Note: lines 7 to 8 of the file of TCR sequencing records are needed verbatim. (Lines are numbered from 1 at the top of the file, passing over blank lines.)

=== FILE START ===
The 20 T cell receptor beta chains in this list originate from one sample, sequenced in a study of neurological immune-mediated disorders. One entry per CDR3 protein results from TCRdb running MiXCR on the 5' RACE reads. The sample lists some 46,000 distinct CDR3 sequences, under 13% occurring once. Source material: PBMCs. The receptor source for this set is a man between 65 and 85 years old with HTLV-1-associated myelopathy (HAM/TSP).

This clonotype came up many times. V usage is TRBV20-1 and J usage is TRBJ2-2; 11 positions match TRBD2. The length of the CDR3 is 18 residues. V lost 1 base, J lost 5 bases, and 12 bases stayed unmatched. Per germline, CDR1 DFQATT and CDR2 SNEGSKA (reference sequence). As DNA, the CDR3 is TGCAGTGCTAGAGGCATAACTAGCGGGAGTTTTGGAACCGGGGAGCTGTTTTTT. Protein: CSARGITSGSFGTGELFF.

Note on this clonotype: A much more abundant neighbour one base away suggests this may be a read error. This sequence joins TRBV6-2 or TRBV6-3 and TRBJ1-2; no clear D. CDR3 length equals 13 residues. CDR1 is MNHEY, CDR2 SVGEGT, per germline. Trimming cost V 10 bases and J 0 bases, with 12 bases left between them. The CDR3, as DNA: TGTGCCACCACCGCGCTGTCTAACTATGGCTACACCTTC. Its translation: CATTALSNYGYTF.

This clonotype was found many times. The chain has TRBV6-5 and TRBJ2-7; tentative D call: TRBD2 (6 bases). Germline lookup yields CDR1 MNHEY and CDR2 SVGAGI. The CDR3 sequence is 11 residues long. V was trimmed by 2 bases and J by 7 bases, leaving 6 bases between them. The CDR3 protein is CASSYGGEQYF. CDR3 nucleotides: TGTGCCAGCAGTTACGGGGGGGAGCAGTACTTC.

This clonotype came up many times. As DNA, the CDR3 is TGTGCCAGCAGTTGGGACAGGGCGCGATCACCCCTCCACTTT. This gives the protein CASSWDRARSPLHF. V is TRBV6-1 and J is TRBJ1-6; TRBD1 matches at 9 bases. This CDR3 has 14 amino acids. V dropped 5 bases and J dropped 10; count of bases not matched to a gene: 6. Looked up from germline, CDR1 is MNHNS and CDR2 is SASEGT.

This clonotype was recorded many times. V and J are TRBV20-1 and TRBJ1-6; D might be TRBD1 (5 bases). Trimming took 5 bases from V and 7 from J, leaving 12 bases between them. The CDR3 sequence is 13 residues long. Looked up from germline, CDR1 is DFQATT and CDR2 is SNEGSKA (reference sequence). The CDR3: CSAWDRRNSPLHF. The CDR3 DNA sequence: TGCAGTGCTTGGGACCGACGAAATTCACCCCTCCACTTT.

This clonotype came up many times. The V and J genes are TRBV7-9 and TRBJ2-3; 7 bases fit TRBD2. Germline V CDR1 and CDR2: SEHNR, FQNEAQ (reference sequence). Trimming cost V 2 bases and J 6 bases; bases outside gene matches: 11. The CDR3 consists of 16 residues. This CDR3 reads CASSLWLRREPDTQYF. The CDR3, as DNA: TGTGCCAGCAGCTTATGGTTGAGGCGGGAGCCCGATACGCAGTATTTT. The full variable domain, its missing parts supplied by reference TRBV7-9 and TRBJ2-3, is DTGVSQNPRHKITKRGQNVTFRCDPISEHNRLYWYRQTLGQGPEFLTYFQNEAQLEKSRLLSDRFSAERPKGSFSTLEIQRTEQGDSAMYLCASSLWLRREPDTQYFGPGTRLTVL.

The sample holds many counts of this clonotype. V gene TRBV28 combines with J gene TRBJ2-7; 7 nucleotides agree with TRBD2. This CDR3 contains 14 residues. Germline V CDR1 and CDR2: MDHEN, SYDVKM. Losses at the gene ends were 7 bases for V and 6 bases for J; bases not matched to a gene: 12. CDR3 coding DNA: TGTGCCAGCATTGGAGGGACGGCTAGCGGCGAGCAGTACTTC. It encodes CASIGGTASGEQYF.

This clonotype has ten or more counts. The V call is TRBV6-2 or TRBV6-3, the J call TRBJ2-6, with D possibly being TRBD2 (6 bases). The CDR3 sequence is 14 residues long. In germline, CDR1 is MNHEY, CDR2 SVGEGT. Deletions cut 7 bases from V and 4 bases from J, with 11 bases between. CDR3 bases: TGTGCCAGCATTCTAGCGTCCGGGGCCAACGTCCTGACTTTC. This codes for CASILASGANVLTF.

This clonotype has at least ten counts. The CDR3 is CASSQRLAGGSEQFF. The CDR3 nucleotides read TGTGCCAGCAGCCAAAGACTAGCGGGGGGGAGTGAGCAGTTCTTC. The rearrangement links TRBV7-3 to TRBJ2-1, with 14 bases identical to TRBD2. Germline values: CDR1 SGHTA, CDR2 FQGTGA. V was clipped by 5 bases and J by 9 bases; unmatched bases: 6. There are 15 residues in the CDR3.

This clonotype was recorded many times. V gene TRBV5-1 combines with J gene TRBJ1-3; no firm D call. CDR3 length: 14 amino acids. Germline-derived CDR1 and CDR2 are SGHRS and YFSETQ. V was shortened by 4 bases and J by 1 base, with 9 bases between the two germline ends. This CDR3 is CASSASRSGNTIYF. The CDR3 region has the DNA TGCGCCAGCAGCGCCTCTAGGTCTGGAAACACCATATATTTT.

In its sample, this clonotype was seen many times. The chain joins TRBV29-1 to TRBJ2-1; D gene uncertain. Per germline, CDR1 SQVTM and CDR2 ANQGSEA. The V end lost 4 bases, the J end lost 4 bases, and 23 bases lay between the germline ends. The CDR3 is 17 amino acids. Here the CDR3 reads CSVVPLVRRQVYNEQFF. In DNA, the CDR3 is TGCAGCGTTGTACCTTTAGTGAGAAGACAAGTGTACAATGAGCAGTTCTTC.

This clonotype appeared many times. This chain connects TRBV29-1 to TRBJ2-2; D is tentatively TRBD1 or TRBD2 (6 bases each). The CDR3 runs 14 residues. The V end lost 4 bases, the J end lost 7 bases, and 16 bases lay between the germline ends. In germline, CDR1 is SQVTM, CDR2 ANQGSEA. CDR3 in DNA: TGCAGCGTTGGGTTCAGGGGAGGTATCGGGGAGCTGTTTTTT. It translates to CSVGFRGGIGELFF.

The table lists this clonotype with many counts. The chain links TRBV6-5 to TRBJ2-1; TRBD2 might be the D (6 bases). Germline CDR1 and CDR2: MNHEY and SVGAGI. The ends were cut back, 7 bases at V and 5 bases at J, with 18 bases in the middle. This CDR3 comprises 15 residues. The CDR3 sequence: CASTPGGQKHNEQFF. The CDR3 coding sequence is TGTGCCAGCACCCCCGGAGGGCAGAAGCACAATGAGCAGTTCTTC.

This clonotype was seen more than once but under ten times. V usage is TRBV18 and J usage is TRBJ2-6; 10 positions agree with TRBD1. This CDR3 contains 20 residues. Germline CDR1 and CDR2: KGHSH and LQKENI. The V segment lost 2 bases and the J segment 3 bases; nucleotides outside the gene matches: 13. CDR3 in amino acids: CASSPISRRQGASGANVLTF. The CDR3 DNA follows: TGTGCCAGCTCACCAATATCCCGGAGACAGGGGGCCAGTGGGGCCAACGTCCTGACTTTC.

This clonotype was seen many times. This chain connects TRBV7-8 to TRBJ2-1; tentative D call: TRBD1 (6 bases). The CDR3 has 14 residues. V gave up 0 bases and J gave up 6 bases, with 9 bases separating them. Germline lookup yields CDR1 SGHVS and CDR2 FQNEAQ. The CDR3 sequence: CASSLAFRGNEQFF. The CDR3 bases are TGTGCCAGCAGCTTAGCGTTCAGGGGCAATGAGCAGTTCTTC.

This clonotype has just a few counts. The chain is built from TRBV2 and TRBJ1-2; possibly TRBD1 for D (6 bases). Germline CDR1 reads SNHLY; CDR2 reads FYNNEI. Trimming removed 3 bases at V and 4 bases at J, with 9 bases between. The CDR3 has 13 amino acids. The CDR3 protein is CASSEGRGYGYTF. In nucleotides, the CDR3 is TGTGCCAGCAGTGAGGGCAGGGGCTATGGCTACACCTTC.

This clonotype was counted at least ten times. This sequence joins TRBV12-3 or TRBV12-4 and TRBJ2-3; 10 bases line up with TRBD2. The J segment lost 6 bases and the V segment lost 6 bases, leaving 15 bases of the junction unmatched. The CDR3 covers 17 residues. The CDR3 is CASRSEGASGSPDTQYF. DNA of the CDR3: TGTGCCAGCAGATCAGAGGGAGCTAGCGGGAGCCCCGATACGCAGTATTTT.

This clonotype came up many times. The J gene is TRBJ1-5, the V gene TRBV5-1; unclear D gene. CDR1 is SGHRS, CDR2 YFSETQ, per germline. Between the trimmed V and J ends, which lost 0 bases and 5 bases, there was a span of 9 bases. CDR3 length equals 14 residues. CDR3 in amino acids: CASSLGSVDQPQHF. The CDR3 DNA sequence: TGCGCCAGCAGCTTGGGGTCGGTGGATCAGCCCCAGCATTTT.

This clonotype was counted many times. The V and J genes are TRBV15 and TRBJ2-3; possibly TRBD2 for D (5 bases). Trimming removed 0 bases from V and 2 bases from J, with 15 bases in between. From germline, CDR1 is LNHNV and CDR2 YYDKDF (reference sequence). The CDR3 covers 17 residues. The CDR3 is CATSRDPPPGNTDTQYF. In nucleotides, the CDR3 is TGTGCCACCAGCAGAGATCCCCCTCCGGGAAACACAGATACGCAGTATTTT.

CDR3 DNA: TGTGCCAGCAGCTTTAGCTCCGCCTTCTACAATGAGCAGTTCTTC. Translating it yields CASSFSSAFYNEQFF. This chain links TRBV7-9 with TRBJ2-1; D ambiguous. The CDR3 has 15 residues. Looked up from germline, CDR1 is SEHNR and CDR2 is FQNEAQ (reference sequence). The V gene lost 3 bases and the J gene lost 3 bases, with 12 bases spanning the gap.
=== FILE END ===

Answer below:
This clonotype came up many times. The V and J genes are TRBV7-9 and TRBJ2-3; 7 bases fit TRBD2. Germline V CDR1 and CDR2: SEHNR, FQNEAQ (reference sequence). Trimming cost V 2 bases and J 6 bases; bases outside gene matches: 11. The CDR3 consists of 16 residues. This CDR3 reads CASSLWLRREPDTQYF. The CDR3, as DNA: TGTGCCAGCAGCTTATGGTTGAGGCGGGAGCCCGATACGCAGTATTTT. The full variable domain, its missing parts supplied by reference TRBV7-9 and TRBJ2-3, is DTGVSQNPRHKITKRGQNVTFRCDPISEHNRLYWYRQTLGQGPEFLTYFQNEAQLEKSRLLSDRFSAERPKGSFSTLEIQRTEQGDSAMYLCASSLWLRREPDTQYFGPGTRLTVL.

The sample holds many counts of this clonotype. V gene TRBV28 combines with J gene TRBJ2-7; 7 nucleotides agree with TRBD2. This CDR3 contains 14 residues. Germline V CDR1 and CDR2: MDHEN, SYDVKM. Losses at the gene ends were 7 bases for V and 6 bases for J; bases not matched to a gene: 12. CDR3 coding DNA: TGTGCCAGCATTGGAGGGACGGCTAGCGGCGAGCAGTACTTC. It encodes CASIGGTASGEQYF.